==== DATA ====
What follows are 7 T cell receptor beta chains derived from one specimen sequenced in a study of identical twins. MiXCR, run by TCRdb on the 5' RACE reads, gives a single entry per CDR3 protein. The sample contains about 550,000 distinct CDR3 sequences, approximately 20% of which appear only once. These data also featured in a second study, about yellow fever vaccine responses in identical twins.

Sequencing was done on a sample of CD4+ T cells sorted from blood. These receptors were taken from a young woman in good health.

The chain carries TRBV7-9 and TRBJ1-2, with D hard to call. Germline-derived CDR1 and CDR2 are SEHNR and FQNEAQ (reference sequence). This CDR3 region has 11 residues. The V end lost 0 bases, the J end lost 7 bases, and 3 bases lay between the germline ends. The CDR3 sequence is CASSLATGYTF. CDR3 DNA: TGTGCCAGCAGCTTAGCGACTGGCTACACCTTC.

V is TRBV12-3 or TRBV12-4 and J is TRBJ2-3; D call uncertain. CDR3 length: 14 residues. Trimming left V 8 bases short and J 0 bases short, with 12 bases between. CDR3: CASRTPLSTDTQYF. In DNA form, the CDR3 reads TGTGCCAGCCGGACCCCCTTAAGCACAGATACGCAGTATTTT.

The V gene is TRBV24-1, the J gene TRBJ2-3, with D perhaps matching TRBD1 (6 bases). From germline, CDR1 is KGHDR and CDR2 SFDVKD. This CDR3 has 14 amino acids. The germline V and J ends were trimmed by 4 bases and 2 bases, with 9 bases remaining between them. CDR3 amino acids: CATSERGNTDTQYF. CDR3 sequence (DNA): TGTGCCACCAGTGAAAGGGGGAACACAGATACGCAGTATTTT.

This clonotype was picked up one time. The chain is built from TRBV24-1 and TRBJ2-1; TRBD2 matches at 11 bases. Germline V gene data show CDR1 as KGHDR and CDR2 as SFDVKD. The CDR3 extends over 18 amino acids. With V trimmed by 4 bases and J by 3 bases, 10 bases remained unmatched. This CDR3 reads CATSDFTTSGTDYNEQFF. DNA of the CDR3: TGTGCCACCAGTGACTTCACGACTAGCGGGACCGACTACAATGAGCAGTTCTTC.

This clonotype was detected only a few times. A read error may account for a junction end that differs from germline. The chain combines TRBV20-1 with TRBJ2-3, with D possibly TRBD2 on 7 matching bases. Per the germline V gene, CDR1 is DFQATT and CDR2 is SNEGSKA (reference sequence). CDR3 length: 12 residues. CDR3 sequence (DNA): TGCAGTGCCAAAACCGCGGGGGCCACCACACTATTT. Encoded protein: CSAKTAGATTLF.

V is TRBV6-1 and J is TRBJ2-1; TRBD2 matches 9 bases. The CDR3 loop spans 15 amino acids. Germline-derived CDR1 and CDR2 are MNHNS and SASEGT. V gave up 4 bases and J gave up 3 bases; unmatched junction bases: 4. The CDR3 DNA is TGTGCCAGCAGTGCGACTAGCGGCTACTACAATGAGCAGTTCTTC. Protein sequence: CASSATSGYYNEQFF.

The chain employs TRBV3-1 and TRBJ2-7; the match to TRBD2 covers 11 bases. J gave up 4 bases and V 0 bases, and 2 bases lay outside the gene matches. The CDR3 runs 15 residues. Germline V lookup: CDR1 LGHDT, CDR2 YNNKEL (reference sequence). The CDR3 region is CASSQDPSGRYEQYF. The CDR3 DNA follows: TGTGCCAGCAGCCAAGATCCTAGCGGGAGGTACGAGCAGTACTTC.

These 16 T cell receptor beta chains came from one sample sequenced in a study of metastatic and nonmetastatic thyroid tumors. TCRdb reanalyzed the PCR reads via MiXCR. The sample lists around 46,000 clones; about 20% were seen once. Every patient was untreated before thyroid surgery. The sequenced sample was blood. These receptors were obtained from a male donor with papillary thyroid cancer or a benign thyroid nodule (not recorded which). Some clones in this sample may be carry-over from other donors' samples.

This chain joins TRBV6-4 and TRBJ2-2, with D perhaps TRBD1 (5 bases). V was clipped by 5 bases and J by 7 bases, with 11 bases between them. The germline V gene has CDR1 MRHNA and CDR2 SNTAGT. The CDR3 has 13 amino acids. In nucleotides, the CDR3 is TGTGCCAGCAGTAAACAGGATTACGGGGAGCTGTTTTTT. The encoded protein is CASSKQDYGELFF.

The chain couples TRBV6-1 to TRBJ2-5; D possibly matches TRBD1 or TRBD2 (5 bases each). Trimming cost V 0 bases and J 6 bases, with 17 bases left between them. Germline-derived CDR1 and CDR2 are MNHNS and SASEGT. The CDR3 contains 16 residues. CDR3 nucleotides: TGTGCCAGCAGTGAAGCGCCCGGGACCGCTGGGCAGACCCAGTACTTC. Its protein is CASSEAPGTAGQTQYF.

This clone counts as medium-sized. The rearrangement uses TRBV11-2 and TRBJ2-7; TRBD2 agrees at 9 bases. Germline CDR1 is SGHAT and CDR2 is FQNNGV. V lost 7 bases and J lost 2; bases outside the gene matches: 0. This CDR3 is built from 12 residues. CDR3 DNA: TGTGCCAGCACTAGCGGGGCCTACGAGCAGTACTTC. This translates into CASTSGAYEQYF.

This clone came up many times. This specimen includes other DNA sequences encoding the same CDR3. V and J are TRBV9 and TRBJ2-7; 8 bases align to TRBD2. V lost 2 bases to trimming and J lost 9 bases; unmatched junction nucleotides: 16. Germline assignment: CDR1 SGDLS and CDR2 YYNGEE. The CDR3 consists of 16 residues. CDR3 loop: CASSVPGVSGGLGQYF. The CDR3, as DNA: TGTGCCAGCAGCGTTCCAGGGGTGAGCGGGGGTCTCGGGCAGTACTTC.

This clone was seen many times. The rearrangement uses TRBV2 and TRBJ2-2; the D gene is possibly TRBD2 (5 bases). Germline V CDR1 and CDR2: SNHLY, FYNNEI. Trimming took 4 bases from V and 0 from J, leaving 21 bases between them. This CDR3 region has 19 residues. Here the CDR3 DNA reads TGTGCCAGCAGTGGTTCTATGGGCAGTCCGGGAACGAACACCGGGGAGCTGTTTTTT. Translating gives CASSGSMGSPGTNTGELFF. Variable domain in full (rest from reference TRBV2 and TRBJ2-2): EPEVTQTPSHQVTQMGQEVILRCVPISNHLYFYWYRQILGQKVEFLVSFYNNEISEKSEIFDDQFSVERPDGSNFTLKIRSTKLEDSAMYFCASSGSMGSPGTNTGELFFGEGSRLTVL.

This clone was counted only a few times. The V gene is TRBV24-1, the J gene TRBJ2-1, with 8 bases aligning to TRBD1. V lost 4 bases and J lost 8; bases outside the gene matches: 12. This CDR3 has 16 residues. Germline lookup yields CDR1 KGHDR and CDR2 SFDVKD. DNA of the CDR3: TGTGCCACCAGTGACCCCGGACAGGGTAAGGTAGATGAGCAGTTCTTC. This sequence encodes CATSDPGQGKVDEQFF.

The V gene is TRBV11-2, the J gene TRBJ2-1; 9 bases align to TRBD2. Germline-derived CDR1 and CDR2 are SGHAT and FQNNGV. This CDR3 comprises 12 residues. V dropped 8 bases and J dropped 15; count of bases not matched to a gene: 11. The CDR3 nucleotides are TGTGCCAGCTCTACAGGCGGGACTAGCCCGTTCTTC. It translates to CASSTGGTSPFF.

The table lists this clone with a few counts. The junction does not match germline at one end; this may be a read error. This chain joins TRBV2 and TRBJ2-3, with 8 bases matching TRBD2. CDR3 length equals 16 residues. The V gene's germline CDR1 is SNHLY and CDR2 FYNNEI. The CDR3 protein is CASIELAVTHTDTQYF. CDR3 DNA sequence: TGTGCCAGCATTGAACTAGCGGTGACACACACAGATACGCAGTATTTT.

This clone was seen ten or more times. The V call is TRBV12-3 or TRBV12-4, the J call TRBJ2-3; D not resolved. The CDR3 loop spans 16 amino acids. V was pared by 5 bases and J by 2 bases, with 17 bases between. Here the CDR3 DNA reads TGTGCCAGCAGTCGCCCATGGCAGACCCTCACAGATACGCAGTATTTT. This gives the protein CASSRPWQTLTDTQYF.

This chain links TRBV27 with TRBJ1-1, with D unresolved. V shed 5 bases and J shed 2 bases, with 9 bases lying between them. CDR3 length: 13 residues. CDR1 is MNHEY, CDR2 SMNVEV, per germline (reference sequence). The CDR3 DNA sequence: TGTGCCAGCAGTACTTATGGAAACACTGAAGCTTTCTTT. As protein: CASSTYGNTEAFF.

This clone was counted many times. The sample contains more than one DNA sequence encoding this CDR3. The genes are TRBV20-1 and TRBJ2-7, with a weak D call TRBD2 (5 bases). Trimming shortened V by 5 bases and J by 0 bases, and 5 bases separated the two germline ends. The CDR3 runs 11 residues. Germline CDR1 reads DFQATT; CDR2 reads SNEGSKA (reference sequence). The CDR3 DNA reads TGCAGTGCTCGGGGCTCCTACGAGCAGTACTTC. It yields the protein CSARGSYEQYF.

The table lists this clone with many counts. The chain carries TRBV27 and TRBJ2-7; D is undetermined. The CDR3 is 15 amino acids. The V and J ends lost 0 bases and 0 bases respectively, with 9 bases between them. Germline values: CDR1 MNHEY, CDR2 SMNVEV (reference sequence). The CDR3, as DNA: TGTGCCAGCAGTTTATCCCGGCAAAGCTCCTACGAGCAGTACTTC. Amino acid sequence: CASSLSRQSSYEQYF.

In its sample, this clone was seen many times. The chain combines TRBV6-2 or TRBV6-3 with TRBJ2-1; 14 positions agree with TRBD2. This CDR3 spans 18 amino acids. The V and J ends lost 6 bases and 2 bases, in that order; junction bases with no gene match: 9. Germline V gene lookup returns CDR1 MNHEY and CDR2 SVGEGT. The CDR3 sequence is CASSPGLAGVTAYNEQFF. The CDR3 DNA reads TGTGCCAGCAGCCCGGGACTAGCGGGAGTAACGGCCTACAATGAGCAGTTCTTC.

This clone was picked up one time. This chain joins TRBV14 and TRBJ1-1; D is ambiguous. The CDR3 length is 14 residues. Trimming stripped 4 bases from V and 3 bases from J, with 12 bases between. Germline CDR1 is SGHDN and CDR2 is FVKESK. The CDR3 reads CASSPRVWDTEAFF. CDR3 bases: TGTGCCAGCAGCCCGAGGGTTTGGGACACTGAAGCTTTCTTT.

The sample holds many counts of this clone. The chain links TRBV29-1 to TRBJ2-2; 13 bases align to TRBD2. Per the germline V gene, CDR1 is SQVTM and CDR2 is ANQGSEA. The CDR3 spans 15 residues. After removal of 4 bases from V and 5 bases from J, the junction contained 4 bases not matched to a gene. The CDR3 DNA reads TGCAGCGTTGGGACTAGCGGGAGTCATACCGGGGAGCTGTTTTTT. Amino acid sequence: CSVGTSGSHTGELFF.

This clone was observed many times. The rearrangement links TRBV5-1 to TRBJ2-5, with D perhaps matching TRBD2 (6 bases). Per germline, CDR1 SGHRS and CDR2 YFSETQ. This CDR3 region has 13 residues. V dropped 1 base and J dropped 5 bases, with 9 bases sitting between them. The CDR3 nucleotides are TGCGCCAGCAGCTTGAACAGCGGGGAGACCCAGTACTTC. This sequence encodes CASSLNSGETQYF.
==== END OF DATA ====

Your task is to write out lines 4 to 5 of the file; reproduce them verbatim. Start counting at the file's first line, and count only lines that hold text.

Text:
V is TRBV12-3 or TRBV12-4 and J is TRBJ2-3; D call uncertain. CDR3 length: 14 residues. Trimming left V 8 bases short and J 0 bases short, with 12 bases between. CDR3: CASRTPLSTDTQYF. In DNA form, the CDR3 reads TGTGCCAGCCGGACCCCCTTAAGCACAGATACGCAGTATTTT.

The V gene is TRBV24-1, the J gene TRBJ2-3, with D perhaps matching TRBD1 (6 bases). From germline, CDR1 is KGHDR and CDR2 SFDVKD. This CDR3 has 14 amino acids. The germline V and J ends were trimmed by 4 bases and 2 bases, with 9 bases remaining between them. CDR3 amino acids: CATSERGNTDTQYF. CDR3 sequence (DNA): TGTGCCACCAGTGAAAGGGGGAACACAGATACGCAGTATTTT.